The Major Symptoms of Alcohol Use Disorder — and the 3-Step Treatment Process
People with alcohol use dependence cannot control their alcohol usage, leading to negative outcomes in many aspects of their life.
By Chaunie Brusie
You may have heard the terms “alcohol dependence” and “alcohol abuse.” Alcohol use disorder (AUD) is a single medical diagnosis that encompasses these formerly separate disorders.
Around 15 million people in the United States have AUD, according to the National Institute on Alcohol Abuse and Alcoholism (NIAAA). Here’s what you need to know about alcohol use disorder, including symptoms, treatment options and what to do if you suspect that you or a loved one may have AUD.
What Is Alcohol Use Disorder?
Alcohol dependence was previously identified as at least three of the following behaviors occurring in a 12-month period, per the American Psychiatric Association (APA) :
- Need for increasing amounts of alcohol to reach intoxication or increased “tolerance”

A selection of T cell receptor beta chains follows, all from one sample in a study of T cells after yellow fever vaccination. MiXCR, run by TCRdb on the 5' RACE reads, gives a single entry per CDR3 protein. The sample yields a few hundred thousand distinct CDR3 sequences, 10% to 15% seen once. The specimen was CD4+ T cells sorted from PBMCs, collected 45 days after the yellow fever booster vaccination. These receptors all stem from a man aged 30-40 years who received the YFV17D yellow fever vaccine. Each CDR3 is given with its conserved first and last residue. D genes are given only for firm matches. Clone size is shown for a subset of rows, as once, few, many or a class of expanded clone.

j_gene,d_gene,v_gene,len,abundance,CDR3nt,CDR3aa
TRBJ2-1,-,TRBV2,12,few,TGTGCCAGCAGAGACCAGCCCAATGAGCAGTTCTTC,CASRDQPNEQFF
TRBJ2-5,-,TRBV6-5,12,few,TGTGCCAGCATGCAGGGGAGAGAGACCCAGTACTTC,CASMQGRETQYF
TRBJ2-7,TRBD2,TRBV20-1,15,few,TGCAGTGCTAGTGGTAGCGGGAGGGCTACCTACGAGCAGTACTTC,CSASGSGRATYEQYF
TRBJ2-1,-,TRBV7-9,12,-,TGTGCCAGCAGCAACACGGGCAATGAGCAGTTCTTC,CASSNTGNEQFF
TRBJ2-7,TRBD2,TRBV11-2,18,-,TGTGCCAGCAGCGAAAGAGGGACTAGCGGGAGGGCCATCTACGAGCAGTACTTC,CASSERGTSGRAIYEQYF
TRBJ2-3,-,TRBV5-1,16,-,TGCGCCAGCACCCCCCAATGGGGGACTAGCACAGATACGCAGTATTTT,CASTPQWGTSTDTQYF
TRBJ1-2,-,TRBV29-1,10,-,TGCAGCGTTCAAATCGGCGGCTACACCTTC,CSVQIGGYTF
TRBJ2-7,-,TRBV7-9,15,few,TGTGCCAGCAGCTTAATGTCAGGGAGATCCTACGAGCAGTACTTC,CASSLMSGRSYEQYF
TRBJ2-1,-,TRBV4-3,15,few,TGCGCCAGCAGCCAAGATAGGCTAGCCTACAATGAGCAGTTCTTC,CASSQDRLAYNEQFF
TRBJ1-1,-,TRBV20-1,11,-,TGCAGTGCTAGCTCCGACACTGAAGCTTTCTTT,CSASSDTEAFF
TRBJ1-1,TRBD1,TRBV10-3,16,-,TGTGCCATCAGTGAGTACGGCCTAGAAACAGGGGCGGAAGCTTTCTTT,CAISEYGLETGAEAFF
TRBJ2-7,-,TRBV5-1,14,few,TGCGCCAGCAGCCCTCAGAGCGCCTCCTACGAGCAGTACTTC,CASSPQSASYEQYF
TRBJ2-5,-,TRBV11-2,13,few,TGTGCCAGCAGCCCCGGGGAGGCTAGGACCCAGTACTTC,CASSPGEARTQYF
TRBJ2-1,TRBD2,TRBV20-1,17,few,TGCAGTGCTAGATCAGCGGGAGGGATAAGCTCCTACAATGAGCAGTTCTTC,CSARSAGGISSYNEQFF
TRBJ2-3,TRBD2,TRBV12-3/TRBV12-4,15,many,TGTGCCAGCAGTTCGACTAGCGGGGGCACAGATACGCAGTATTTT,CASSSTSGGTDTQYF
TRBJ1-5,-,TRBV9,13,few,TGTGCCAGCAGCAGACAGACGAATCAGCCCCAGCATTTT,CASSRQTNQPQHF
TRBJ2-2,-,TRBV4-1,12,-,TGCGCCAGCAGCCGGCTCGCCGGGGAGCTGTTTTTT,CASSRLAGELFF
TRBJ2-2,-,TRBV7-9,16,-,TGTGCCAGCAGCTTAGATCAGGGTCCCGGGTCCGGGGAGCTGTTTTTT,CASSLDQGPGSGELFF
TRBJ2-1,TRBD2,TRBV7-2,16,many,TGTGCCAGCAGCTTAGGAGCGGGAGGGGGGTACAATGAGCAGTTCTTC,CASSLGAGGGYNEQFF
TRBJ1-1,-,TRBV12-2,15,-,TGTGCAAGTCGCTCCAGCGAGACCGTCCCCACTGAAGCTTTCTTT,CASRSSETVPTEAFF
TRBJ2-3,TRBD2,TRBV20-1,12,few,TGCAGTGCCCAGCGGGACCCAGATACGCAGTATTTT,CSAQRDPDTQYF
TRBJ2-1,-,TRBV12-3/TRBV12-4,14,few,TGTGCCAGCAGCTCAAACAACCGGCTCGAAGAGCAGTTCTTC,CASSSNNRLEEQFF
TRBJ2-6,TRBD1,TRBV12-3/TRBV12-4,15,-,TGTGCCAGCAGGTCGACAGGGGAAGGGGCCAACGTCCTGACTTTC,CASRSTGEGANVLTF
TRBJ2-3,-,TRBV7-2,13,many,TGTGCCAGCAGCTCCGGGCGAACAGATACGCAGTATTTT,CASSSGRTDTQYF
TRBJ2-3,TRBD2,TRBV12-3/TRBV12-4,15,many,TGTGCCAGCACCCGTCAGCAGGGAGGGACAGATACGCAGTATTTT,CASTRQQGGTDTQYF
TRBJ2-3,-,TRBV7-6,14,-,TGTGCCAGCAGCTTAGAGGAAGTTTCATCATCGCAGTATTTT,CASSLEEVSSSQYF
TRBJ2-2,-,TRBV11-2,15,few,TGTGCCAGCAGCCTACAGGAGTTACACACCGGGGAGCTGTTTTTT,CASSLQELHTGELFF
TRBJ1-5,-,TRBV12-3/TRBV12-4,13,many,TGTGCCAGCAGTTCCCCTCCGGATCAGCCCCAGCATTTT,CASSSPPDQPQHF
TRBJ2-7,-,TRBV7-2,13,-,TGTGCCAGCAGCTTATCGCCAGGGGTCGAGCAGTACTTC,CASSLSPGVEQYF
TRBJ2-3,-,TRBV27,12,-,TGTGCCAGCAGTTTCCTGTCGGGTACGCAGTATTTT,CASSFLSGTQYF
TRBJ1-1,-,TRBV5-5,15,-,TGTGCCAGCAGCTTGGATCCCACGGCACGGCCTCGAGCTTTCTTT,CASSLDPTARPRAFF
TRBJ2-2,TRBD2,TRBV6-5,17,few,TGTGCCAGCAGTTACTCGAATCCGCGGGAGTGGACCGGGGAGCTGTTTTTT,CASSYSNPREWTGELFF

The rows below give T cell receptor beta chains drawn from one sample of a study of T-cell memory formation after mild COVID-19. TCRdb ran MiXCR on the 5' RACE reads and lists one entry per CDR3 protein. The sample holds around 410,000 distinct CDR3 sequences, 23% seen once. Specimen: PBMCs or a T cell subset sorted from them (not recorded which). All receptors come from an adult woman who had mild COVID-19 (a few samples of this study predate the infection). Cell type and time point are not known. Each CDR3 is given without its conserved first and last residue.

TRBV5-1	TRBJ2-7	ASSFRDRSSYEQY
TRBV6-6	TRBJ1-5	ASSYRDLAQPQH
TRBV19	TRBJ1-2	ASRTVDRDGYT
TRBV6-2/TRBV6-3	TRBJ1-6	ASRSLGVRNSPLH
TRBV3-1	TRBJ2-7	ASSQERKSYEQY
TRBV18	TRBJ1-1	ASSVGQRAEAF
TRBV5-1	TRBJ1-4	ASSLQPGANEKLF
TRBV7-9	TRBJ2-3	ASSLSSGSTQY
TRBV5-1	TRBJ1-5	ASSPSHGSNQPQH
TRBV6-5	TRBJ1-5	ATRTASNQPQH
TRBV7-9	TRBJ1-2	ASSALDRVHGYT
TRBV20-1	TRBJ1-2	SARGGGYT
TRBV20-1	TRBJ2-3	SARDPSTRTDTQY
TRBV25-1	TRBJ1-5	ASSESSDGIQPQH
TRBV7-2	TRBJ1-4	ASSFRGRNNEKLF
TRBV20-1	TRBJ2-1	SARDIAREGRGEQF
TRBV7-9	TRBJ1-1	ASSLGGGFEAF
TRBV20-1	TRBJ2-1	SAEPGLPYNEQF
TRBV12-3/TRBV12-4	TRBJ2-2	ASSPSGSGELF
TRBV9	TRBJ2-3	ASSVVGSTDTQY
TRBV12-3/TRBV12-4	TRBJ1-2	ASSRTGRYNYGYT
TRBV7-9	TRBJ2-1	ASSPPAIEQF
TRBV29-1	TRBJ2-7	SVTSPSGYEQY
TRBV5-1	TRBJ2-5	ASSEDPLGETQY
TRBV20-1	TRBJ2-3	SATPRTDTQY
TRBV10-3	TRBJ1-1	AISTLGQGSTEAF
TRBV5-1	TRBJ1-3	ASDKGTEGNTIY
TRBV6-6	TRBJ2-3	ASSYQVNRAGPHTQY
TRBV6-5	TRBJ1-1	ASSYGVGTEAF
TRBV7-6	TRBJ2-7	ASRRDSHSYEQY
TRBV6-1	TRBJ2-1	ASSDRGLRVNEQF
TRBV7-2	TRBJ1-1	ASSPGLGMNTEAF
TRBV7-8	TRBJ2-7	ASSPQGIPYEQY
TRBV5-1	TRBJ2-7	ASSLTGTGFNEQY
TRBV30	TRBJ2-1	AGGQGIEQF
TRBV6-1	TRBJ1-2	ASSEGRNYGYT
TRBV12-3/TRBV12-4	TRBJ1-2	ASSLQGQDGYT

- Withdrawal symptoms
- Drinking in larger or longer amounts
- Trying to decrease drinking, but being unable to
- Giving up social, occupational, or recreational activities because of drinking
- Greater time being spent drinking, recovering from drinking, or trying to give up from drinking
- Continuing drinking despite being aware of recurrent physical or psychological problems caused by drinking
Alcohol abuse, on the other hand, was formerly defined by the APA as only one of the following behaviors over the course of 12 months:
- Recurrent use of alcohol resulting in a failure to fulfill major role obligations
- Recurrent alcohol use in situations where it could cause physical harm
- Recurrent legal problems related to one’s alcohol use
- Continued alcohol use despite social or interpersonal problems linked to drinking
Beginning in May 2013 however, both alcohol dependence and alcohol abuse were reclassified under the diagnosis of AUD, per the NIAAA. Put simply, AUD is a medical condition characterized by a compulsive loss of control over alcohol use, leading to life problems and functional decline, says Patrick Fehling, MD, a psychiatrist at UCHealth Center for Dependency, Addiction and Rehabilitation (CeDAR).